Last Thursday, in quickly responding to the release of fundraising numbers in Colorado’s state treasurer’s race I wrote:
Stapleton’s GOP primary rival J.J. Ament — who won out over Stapleton in our most recent survey of Colorado’s political temperature — brought in a very respectable $86,000. No cash-on-hand amount was reported, but clearly he is behind both his Republican rival and the incumbent Democrat.
Upon further review, there’s more to the story that could call into question my initial use of “very respectable” to describe Ament’s fundraising numbers. In that $86,000 total, about $9,300 came in the form of in-kind contributions (including about $7,300 contributed directly by the candidate). As a result, Ament was left with a little over $70,000 at the end of the third quarter — about half of incumbent Cary Kennedy’s cash on hand and about a third of Republican rival Walker Stapleton’s fundraising chest.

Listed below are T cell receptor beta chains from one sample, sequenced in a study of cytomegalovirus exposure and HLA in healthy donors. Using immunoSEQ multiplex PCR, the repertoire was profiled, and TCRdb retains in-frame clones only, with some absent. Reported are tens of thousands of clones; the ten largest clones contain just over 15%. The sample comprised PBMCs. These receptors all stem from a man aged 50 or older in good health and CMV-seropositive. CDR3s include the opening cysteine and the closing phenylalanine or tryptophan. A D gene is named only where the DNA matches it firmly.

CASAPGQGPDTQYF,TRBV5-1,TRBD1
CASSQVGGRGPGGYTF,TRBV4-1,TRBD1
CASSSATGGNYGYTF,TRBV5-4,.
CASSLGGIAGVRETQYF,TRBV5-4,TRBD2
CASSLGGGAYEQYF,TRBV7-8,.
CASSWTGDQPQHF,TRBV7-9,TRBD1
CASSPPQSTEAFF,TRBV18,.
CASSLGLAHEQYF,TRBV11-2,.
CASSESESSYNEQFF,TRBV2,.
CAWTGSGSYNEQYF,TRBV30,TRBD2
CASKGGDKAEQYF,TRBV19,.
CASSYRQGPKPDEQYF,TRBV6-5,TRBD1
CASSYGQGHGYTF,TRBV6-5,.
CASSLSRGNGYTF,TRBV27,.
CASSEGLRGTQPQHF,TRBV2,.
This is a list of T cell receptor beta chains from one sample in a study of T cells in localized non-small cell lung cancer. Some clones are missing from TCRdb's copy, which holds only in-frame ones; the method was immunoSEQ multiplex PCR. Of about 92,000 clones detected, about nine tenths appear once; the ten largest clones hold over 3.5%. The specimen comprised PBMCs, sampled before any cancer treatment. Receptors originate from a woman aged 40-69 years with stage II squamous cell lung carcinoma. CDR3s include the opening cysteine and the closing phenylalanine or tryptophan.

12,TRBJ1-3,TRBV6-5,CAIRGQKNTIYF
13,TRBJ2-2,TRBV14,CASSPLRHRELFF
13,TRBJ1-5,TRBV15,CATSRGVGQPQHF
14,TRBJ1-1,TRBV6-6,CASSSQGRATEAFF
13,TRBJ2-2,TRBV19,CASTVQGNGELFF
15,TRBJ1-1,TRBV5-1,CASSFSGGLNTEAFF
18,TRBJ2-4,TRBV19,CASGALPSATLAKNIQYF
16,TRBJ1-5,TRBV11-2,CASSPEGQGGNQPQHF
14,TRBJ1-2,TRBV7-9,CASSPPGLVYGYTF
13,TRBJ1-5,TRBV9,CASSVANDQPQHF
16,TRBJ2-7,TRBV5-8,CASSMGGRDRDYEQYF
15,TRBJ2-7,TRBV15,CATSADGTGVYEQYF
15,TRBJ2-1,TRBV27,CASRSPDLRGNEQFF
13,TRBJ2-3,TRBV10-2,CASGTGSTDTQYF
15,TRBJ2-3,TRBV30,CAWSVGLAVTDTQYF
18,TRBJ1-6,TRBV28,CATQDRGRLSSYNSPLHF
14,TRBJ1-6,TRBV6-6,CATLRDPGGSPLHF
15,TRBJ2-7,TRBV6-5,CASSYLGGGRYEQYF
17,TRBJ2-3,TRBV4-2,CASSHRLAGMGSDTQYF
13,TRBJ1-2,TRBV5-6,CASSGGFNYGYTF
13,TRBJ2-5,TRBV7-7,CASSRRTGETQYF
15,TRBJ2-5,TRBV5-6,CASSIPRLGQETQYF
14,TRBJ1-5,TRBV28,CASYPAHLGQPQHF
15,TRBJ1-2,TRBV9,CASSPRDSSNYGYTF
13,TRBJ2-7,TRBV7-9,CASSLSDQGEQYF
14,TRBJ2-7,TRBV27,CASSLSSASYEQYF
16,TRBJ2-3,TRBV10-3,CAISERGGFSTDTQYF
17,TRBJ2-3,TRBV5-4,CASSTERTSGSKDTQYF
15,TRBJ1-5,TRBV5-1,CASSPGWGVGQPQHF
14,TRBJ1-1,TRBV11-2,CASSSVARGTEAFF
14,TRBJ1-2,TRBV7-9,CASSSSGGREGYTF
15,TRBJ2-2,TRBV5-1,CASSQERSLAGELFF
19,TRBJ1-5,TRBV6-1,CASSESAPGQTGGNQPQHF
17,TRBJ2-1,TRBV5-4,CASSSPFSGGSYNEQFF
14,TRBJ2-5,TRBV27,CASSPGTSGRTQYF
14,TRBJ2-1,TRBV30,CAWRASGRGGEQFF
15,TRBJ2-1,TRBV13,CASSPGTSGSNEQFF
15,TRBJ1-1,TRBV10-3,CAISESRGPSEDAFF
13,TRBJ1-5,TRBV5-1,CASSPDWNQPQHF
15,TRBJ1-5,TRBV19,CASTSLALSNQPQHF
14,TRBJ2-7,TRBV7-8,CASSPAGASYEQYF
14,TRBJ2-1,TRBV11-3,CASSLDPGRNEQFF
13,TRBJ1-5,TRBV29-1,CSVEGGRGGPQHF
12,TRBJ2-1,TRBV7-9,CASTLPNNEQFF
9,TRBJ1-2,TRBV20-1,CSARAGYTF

Ament spokesman Jesse Mallory conceded to me that Stapleton will win the fundraising battle, but asserted that their opponent likely would need more money to bypass the assembly and petition onto the ballot.
However, Stapleton says he is keeping all options on the table and hasn’t decided whether to go by assembly or petition. And even if he were to go the petition route, if the fundraising continues at the present pace it seems doubtful that it would nullify his campaign’s money advantage.
Interestingly, the dynamics of this state treasurer’s race are already much different than 2006, when Kennedy and Mark Hillman were vying to fill an open seat. A glance at the reports from exactly four years ago shows that Hillman had a little over $57,000 on hand, and Kennedy had yet to file her candidacy.
The drive for money in the Colorado state treasurer’s race is on a faster track than last time around (and maybe ever). While all three candidates are ahead of both candidates from the previous cycle at this point, by any measure Walker Stapleton is outpacing the competition so far.